Backup Strategy – Do you have one?
Backup is most definitely one of those topics that is always overlooked in a lot of network installations we come across. Not necessarily by the original installers but by the people managing and maintaining that backup – simply from ensuring USB drives or Tapes are changed when they need to be. Many people who get this role to swap USB drives in the morning either swap them without checking if the backup has worked. Likely there has been no easy way of checking setup in the first place or they are simply are too busy and forget to swap them. Common scenarios in most smaller businesses. Getting users on board with the importance of backup is key to success.
The symptom of this attitude is they have likely never needed their backup. They have been lucky in that nobody has deleted a critical file that needed to be restored and their server(s) have remained OK without requiring rolling back ever. Never been hit by any natural disasters and the servers hard drives have been working fine up until now. This can and will change in an instant. Hardware fails – over time hard drives need replacing, equipment gets sluggish and starts to become unreliable – the list goes on.
Any good IT support company will ensure each one of their customers has a way of restoring their data should the worst happen and identify their recovery time objective (RTO) and tailoring a solution around this. The quicker you need to be back up and running, the more expensive the solution and the more hardware you generally require.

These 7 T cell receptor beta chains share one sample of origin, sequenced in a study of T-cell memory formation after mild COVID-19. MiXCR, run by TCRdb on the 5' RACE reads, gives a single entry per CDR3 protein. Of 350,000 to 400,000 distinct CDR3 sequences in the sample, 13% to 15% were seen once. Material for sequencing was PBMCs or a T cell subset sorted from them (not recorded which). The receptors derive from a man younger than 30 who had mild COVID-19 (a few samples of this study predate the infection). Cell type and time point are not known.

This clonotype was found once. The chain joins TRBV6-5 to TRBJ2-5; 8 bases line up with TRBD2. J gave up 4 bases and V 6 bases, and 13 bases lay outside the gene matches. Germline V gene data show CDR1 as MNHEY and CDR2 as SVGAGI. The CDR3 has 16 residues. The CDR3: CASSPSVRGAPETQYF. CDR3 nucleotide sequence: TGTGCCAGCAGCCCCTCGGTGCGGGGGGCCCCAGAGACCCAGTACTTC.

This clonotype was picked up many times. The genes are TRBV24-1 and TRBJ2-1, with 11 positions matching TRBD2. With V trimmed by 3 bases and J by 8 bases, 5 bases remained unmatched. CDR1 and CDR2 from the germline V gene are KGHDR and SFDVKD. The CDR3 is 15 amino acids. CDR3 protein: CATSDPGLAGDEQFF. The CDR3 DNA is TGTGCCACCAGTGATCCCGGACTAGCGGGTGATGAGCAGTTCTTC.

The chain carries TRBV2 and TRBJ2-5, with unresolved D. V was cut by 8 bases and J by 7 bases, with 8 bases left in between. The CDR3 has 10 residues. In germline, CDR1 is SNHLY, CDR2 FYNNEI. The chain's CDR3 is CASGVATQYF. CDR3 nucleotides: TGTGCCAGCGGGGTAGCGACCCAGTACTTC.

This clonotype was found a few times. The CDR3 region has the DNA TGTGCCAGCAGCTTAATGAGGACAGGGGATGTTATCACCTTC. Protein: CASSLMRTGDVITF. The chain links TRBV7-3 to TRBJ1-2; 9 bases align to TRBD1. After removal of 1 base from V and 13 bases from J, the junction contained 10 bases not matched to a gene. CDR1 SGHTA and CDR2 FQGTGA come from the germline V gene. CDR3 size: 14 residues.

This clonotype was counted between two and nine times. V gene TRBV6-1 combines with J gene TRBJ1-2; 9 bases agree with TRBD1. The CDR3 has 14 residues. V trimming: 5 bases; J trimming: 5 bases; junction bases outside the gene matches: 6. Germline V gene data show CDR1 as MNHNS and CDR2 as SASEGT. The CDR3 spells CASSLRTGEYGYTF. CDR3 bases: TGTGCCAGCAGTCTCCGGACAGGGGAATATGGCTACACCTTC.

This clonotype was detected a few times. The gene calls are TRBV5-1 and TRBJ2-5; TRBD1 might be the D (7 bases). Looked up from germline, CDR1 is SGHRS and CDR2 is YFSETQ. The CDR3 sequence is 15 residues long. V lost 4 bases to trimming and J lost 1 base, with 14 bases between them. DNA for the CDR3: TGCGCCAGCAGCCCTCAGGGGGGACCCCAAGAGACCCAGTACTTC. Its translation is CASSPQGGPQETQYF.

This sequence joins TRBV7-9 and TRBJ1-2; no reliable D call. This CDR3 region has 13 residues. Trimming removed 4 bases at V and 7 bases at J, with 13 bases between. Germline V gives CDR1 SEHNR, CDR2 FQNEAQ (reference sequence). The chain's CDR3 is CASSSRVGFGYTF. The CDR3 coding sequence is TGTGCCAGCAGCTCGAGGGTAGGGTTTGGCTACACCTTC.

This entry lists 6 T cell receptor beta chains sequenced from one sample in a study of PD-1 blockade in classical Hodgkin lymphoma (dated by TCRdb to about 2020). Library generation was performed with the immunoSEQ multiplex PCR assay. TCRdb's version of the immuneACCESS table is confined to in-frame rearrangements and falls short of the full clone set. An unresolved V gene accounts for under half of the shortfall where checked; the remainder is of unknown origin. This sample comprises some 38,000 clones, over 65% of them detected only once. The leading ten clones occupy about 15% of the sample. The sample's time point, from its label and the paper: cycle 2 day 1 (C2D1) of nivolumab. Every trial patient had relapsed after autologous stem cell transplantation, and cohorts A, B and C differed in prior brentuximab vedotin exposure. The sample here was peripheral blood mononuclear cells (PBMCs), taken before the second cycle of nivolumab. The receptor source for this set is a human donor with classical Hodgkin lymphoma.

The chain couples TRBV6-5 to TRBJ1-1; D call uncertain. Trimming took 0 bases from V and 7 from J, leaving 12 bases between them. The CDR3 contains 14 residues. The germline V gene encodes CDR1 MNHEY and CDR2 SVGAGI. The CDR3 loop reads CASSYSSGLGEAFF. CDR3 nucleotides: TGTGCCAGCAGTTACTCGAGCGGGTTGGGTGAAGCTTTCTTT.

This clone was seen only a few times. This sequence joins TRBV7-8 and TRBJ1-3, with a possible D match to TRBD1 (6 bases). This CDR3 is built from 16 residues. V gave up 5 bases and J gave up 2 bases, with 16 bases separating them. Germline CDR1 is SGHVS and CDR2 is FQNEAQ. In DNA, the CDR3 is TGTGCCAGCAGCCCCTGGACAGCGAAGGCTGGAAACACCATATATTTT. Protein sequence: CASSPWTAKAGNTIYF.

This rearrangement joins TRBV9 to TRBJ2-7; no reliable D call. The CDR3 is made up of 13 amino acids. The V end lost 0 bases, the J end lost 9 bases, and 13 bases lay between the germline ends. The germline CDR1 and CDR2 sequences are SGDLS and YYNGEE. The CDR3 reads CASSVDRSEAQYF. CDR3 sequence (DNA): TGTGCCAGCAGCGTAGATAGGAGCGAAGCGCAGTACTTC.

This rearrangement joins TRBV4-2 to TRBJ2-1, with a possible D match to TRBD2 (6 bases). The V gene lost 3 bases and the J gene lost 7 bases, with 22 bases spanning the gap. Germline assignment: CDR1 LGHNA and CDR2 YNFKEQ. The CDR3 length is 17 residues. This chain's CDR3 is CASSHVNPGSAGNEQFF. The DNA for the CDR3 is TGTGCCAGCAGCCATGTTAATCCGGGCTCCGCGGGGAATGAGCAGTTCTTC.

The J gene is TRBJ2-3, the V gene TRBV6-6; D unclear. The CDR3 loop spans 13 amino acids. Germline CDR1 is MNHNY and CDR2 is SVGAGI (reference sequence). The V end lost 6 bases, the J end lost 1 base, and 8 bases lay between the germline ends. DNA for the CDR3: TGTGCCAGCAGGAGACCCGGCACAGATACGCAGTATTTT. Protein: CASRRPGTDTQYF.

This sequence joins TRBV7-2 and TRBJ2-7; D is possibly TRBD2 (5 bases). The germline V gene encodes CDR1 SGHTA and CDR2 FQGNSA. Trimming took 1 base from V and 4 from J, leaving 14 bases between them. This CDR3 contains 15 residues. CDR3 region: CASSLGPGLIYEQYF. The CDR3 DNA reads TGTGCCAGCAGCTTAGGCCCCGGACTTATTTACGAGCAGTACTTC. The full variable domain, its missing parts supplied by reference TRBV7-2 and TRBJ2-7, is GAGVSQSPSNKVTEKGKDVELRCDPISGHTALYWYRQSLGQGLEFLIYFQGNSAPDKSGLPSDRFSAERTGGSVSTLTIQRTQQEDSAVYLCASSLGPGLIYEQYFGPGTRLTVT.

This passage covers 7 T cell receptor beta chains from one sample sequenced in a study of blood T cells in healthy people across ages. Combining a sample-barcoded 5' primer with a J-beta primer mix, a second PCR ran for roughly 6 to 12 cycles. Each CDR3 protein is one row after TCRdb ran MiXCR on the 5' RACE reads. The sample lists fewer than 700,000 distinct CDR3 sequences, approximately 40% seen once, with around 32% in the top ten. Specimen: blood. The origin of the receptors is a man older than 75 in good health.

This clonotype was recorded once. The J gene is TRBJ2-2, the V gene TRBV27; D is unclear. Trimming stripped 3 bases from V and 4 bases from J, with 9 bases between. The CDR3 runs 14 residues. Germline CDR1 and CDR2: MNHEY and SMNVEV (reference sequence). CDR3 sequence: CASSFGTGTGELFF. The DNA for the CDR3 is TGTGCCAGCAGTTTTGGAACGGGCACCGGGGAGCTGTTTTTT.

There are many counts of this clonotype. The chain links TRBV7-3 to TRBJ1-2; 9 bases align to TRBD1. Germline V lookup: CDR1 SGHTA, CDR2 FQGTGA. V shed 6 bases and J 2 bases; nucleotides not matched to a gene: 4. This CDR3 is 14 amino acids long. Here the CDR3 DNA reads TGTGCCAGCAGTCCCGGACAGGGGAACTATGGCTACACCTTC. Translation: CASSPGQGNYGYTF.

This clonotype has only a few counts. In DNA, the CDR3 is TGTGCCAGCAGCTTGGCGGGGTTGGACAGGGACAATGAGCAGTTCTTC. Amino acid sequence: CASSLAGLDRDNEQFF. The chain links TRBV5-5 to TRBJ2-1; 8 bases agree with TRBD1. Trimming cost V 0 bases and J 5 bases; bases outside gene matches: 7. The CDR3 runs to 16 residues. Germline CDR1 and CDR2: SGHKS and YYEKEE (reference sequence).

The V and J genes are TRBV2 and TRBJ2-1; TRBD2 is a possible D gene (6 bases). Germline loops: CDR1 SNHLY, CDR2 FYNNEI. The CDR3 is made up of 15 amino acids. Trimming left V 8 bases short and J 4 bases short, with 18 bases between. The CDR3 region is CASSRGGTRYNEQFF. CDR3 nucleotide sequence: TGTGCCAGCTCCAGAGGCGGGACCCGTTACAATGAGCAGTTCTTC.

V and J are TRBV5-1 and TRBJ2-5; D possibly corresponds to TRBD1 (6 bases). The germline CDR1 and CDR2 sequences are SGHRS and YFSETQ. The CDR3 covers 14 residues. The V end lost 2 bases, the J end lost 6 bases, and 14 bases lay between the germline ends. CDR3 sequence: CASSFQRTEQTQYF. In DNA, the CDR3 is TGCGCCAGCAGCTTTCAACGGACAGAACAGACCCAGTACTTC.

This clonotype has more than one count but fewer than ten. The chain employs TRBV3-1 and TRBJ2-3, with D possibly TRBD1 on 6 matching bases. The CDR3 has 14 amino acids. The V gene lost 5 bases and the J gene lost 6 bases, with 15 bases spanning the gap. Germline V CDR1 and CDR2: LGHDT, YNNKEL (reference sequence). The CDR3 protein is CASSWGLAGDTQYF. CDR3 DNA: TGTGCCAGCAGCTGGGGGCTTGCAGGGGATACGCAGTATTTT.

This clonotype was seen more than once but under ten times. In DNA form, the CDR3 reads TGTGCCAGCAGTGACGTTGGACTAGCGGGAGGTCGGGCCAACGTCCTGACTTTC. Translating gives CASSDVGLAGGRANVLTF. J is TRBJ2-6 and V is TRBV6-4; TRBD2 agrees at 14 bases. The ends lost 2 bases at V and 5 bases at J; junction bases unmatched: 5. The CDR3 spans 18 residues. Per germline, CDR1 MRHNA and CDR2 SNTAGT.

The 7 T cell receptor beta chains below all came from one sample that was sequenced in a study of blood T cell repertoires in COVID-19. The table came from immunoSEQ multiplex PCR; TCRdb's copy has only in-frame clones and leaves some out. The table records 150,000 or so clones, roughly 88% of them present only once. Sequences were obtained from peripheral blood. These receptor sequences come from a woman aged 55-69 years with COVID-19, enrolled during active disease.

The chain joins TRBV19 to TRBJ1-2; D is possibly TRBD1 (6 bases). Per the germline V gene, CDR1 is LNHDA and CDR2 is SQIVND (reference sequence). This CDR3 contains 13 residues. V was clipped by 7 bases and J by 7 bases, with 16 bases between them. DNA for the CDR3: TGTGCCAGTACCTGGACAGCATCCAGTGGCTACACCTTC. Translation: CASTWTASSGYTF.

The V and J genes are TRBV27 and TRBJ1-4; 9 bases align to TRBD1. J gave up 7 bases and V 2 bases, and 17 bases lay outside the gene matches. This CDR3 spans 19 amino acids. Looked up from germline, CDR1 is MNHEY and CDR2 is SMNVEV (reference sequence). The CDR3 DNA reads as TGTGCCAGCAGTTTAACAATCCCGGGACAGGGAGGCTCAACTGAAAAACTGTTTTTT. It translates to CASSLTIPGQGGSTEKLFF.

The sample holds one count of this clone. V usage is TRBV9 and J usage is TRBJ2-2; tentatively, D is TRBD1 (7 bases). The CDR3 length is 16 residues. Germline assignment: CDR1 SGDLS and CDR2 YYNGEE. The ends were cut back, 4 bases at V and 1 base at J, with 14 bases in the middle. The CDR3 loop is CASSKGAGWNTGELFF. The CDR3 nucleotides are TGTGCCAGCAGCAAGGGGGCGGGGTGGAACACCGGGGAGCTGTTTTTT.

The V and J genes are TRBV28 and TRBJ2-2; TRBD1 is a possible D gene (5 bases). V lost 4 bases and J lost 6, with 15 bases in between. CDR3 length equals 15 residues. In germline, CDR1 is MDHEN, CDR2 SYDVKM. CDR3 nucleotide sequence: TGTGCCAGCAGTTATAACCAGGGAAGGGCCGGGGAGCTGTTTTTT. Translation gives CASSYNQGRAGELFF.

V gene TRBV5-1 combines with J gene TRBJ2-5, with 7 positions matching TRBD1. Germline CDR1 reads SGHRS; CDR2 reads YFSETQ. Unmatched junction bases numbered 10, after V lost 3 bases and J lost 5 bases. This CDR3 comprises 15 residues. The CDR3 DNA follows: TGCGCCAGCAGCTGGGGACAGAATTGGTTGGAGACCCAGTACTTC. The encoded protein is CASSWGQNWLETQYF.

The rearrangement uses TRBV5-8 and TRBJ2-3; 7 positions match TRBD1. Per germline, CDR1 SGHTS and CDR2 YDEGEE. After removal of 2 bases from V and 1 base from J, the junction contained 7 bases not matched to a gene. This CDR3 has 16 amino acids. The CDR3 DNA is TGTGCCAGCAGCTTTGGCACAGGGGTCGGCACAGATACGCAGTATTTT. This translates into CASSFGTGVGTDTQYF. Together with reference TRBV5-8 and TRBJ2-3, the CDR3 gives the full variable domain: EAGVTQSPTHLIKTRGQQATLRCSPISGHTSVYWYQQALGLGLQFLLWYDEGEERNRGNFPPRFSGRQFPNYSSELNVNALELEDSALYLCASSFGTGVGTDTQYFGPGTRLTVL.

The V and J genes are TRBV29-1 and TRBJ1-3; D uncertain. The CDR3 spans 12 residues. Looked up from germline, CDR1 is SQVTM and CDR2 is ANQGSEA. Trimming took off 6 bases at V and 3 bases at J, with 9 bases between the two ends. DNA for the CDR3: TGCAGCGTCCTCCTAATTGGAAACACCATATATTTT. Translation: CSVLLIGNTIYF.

I’m going to cover a few typical backup strategies which can apply to most businesses we support;
Minimum – ‘Bronze’
If your core data doesn’t change much as you have a small number of users or you utilize lots of cloud based services to run your day-to-day these usually have backup routines with the provider so you don’t have to worry about it. We always recommend an offsite backup at least weekly but ideally daily to a USB drive. Easily portable in a briefcase of handbag, encrypted if supported.
Max data loss – 1 day or 1 week dependant on snapshot schedule.
Target Restore Time – 1 Day for full server down.
Double Bubble – ‘Silver’
Your data may change a lot all day and you may also have critical databases and system on site which need backing up regularly. The above USB solution each evening coupled with a NAS device. Regular ‘snapshots’ of important volumes to this NAS appliance for quick restoration (anything from 15-60 minutes dependent on data). You can even add a second NAS device and replicate to an offsite location.
Max data loss – 15-60 minutes dependant on snapshot schedule.
Target Restore Time – 2-4 Hours for full server down.
Belt and Braces – ‘Gold’
Snapshots between 5 and 60 minutes of all servers to an on-site NAS, replicated to a secondary NAS. Backups then transformed into Virtual machines (switched off but ready to go) to an on or off premise ‘standby’ server reducing your RTO drastically. Daily offsite backups via USB Drives.
Max data loss – 5 minutes -10 minutes dependant on replication schedule
Target Full server Restore Time – 2 Hours if utilising offsite DR, 15-20 minutes if using Onsite or local standby server (assuming server down)
Obviously the above times dependent entirely on the data to be restored, the physical server to be restored onto and the severity of the issue – if your building sets on fire you need to source replacement hardware & a new office.
All of these solutions should be monitored, email alerting setup and regular backup/DR verification tests (Just because a backup has completed does not necessarily mean the data its backed up is any good, don’t assume!). Champion a user or users on site and show them how to use the backup software and test their restores.